Toronto police Chief Mark Saunders has vowed there will be a “thorough” internal investigation after officers were captured on video stomping on and Tasering a man who didn’t appear to be resisting arrest.
“This investigation is going to be a thorough investigation,” Saunders said on Wednesday. “The officers have to be accountable for their actions.”
The incident began when police received a call about a man spitting at an employee at the Seaton House homeless shelter on George Street in downtown Toronto.
An officer responded to the call and approached the suspect. That’s when witnesses say the man began punching her in the face.
The officer who was punched was treated in hospital Tuesday for face and shoulder injuries, and police say she went back for further treatment on Wednesday.
With the help of passersby, police managed to tackle the man, who has since been identified as Andrew Henry, near Dundas and Church streets.
Henry, 43, of no fixed address, appeared in court via video on Wednesday. He’s facing a total of nine charges including uttering death threats, assault, assault a peace officer, mischief and damage to property.
CityNews has learned that court staff requested Henry appear by video from his jail cell due to safety concerns.
Henry is known to police and has previously been convicted on sex assault, child porn, assault and theft charges.
Bystander Karsa Dehghani told CityNews he helped police detain the suspect after he allegedly attacked an officer.
“His behaviour was aggressive,” he explained. “He immediately assumed a fighting stance and he started throwing punches … He hit (the officer) a couple of times.”
“It seemed pretty bad so I jumped in and tackled him … I was grabbing both his arms for about a minute or so until the police backup arrived.”
When that backup arrived, the suspect was placed in the back of a cruiser. But the situation would only escalate.
According to police spokesman Mark Pugash, Henry kicked out the window of the cruiser and then bit an officer.
Pugash believes the subsequent force used by officers, who Tasered Henry twice and stomped on his legs several times, was justified.
“We put him in the back of a police car, he kicked out the window of the police car,” Pugash said. “We got him out of the police car, he was on the ground, he still had an officer’s hand in his mouth, and so we Tasered him a second time to deal with that situation.
“He wouldn’t disengage and that’s why they Tasered him a second time.”
Pugash did admit, however, that police appeared to be intimidating witness Waseem Khan, who captured part of the dramatic arrest on his cellphone.
Khan says he was shocked to see police using such aggression when the suspect seemed to be immobile.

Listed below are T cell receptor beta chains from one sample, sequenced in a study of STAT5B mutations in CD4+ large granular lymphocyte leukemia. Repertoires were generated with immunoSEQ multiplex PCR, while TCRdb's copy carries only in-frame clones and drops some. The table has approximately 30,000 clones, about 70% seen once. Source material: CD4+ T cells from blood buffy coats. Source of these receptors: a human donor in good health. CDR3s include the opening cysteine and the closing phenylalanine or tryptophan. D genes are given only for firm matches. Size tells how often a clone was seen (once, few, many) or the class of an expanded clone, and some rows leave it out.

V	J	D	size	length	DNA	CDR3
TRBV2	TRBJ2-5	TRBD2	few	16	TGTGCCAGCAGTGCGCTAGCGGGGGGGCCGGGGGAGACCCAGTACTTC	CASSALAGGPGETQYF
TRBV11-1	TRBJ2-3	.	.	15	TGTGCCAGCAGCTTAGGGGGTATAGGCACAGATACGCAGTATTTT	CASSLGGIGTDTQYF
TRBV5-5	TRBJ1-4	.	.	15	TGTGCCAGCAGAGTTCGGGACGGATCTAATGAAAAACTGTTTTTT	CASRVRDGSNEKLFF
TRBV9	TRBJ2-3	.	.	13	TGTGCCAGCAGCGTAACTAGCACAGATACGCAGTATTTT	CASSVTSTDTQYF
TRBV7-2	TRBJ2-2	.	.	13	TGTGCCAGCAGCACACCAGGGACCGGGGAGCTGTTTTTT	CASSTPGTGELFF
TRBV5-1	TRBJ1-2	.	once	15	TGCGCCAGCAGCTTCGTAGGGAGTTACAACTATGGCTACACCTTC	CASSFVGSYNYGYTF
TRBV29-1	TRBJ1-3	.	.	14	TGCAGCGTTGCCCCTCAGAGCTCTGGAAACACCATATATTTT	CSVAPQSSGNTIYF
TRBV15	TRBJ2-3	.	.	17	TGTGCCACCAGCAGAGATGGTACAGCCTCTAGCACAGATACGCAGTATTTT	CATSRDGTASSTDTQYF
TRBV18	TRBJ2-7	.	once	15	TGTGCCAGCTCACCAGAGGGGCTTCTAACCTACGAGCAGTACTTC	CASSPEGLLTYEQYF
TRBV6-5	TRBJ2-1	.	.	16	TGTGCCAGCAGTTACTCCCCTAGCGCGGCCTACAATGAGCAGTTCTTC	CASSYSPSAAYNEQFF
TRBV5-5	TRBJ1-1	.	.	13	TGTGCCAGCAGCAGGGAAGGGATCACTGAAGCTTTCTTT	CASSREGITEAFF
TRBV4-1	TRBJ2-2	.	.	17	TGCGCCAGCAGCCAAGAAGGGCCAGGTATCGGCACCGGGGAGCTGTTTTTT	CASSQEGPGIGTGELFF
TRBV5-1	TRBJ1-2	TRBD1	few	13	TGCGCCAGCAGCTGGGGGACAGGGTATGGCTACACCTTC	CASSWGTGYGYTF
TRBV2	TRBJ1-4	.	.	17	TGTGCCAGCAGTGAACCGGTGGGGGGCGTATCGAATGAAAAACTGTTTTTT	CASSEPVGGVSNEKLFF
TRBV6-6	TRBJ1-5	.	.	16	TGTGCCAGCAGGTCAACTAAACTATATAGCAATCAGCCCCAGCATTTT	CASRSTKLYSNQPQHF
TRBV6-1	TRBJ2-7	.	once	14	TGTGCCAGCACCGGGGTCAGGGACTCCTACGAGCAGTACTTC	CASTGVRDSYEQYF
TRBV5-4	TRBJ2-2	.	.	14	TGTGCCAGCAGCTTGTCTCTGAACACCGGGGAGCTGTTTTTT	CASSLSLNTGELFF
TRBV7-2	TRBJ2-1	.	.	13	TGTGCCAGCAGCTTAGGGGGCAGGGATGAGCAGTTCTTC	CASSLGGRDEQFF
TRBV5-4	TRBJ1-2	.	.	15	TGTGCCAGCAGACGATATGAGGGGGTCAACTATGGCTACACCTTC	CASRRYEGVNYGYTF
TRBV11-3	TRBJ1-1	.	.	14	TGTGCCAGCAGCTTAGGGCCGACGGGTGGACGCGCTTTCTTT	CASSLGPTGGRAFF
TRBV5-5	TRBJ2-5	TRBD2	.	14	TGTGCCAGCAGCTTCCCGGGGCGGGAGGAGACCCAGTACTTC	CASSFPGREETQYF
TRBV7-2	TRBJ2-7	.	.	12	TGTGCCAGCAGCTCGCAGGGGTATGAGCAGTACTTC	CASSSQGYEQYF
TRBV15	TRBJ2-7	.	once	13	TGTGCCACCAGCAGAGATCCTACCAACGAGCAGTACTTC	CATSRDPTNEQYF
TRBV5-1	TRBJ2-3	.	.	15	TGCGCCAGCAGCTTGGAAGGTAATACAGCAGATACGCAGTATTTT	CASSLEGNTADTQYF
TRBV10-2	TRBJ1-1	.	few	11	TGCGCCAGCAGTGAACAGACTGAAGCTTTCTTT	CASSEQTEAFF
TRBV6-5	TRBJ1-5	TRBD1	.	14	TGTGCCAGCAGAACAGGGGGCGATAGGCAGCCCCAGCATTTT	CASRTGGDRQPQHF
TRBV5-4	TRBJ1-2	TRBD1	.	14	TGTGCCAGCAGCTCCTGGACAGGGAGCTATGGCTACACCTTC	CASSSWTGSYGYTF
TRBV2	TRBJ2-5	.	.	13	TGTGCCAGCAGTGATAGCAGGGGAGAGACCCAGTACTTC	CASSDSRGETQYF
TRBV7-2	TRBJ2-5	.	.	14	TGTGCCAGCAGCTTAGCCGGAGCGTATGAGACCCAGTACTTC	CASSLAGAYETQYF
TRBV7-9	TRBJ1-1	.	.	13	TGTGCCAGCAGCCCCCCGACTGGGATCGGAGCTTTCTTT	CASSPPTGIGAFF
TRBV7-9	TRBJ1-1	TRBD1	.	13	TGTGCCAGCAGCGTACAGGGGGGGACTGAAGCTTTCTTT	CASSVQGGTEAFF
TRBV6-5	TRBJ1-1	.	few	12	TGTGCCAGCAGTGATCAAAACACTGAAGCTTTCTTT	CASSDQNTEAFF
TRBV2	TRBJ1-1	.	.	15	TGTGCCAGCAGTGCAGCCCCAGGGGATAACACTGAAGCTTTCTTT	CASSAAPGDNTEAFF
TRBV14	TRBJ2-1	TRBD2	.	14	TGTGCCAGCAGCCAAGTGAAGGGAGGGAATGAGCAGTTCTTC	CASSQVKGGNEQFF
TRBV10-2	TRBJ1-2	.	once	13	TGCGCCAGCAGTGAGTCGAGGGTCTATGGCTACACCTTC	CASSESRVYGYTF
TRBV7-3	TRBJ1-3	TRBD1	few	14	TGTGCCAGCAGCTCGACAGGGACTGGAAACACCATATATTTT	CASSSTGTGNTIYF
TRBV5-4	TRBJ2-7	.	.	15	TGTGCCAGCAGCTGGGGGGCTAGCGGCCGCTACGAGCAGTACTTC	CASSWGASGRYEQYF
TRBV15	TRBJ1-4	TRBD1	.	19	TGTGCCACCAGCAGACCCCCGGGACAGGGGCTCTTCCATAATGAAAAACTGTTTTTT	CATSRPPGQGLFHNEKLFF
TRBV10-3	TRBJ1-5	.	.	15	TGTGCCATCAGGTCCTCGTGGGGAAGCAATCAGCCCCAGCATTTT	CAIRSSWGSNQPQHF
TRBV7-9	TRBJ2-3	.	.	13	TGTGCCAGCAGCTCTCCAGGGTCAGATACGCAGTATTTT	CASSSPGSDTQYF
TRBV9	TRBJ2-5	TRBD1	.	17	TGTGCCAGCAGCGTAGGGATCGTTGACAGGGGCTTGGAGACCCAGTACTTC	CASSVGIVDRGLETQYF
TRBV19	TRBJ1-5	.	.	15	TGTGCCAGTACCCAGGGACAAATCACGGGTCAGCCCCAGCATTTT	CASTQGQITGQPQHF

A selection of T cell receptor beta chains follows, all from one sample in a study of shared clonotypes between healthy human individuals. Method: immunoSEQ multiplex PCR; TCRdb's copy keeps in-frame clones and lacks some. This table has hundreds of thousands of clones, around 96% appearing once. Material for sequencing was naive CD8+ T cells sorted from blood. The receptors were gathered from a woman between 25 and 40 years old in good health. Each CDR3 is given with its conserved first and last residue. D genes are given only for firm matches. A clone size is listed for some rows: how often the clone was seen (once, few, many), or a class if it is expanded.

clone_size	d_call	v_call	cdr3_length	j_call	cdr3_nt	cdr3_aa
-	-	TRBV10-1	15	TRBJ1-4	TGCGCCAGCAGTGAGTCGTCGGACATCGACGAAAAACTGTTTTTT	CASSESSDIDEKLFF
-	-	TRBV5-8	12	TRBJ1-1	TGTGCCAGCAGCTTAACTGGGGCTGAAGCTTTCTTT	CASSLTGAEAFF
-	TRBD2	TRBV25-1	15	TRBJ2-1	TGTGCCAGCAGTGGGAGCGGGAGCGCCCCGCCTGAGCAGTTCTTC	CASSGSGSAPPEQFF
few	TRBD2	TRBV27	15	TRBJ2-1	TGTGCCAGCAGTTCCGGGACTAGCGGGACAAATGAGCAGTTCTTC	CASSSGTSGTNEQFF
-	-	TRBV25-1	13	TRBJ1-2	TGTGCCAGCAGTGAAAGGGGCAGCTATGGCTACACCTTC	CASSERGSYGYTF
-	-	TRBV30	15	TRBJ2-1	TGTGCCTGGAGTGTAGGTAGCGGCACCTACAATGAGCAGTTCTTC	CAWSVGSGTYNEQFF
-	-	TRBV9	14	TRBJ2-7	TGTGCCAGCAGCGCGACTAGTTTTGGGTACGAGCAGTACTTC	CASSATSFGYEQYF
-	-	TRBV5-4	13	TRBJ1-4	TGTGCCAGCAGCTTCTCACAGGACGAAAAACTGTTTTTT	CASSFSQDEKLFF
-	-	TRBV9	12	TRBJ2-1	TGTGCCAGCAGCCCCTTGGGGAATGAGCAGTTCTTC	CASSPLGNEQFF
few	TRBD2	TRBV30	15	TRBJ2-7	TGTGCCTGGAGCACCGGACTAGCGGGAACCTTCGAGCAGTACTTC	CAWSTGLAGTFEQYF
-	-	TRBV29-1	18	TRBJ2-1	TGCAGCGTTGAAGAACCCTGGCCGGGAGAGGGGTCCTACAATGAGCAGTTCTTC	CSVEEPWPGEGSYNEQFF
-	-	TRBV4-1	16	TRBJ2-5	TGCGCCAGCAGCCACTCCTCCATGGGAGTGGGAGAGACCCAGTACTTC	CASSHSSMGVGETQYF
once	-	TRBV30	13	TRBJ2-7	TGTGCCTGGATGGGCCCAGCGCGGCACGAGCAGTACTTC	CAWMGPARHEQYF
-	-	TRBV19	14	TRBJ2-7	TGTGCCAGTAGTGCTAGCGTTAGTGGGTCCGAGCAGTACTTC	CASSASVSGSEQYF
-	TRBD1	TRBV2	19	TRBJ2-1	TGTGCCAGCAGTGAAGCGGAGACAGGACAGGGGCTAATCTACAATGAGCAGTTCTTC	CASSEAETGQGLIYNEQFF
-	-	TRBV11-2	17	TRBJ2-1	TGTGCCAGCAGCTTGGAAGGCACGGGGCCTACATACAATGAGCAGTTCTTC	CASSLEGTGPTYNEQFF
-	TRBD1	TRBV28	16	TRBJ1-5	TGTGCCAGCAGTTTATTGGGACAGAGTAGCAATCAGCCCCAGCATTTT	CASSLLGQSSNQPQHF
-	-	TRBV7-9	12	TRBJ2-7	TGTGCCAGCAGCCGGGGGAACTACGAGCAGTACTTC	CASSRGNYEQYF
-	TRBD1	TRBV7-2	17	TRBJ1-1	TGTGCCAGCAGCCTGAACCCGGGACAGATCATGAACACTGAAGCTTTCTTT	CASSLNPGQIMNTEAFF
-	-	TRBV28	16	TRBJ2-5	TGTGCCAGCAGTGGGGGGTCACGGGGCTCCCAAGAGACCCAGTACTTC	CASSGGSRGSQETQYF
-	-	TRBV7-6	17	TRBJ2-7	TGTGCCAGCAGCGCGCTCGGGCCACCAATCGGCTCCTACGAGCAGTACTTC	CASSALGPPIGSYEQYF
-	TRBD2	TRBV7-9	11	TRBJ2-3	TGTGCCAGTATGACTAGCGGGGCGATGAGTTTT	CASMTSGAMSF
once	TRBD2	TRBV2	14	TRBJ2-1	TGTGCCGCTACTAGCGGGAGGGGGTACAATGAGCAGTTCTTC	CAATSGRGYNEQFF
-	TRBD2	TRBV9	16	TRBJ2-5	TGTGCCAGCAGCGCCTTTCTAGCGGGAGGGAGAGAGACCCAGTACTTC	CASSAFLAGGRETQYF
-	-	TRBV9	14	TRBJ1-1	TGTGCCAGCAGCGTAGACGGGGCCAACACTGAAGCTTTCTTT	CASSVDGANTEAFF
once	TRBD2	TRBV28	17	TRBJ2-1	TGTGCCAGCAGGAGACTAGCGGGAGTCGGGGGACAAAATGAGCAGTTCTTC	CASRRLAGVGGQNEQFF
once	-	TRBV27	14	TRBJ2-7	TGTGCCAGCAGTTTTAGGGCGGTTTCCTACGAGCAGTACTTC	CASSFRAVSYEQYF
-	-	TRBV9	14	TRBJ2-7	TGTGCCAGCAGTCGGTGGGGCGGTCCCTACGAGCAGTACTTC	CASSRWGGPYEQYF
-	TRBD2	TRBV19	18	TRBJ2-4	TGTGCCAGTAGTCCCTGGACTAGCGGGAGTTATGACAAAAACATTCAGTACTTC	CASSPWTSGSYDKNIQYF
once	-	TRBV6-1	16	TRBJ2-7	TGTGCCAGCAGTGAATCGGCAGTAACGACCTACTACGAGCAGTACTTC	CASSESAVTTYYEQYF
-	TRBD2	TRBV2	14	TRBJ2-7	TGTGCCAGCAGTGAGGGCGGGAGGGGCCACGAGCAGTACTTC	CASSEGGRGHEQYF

“The police officer starts stomping on him,” he said. “I’m thinking … that this guy is going to die. He was laid out. He was not moving whatsoever. I don’t even know if this guy was conscious.”
But it’s what happened next in the video that Pugash says crossed the line.
The officer holding the Taser hollers at Khan to “move back” and instructs another officer to “Get that guy out of my face.”
“I am not obstructing your arrest,” Khan replies.
Another officer approaches Khan and tells him to move back, to which Khan replies, “I’m a witness. I’m a witness.”
Two of the officers then say if he is a witness, they will have to seize his phone as evidence.
“If you’re a witness, we’re going to need to seize your phone.”
“He’s going to spit in your face, you’re going to get AIDS. Stop recording or I’m going to seize your phone as evidence.”
“He’s going to spit in your face, you’re going to get AIDS. Stop recording or I’m going to seize your phone as evidence,” one of the officers says.
Pugash said Khan was within his rights to film the takedown from a reasonable distance.
“The man taking the video was clearly some considerable distance away,” Pugash said. “He was not interfering in any way, and the officers have no legal authority to seize the phone and they shouldn’t have said that was a possibility. It isn’t a possibility.”
The situation is under investigation by the Toronto Police Professional Standards division, but the Special Investigations Unit will not be probing the arrest because no serious injuries were reported.
Coun. Shelley Carroll, who sits on the Toronto Police Services Board, said she was dismayed by the video.
“I have a lot of questions and I’m going to need answers,” she said. “It’s a troubling video … but I do want to assure people that this means these officers are going to go through a long, long process.”
Mayor John Tory’s office released the following statement in response to the incident:
“The mayor has seen the video and finds it disconcerting. It’s important to keep in mind that we do not know the full context of what happened before or after the video footage. The mayor believes it is appropriate that the Toronto police will be reviewing the matter internally.”
Black Lives Matter Toronto co-founder Sandy Hudson said the video was further evidence of the need for change within Toronto police.
“This is outrageous,” she said upon viewing the video. “This man is not moving. He’s being kicked. This is exactly the type of stuff that we’ve been talking about. This city needs to do something about it. The province needs to do something about it.
“We need systemic change. We need policy change and we need a complete culture shift.”
Meanwhile, police from 51 Division have apologized on Twitter for their officer’s false comment about getting AIDS from saliva. They said they will bring in an HIV/AIDS expert for training.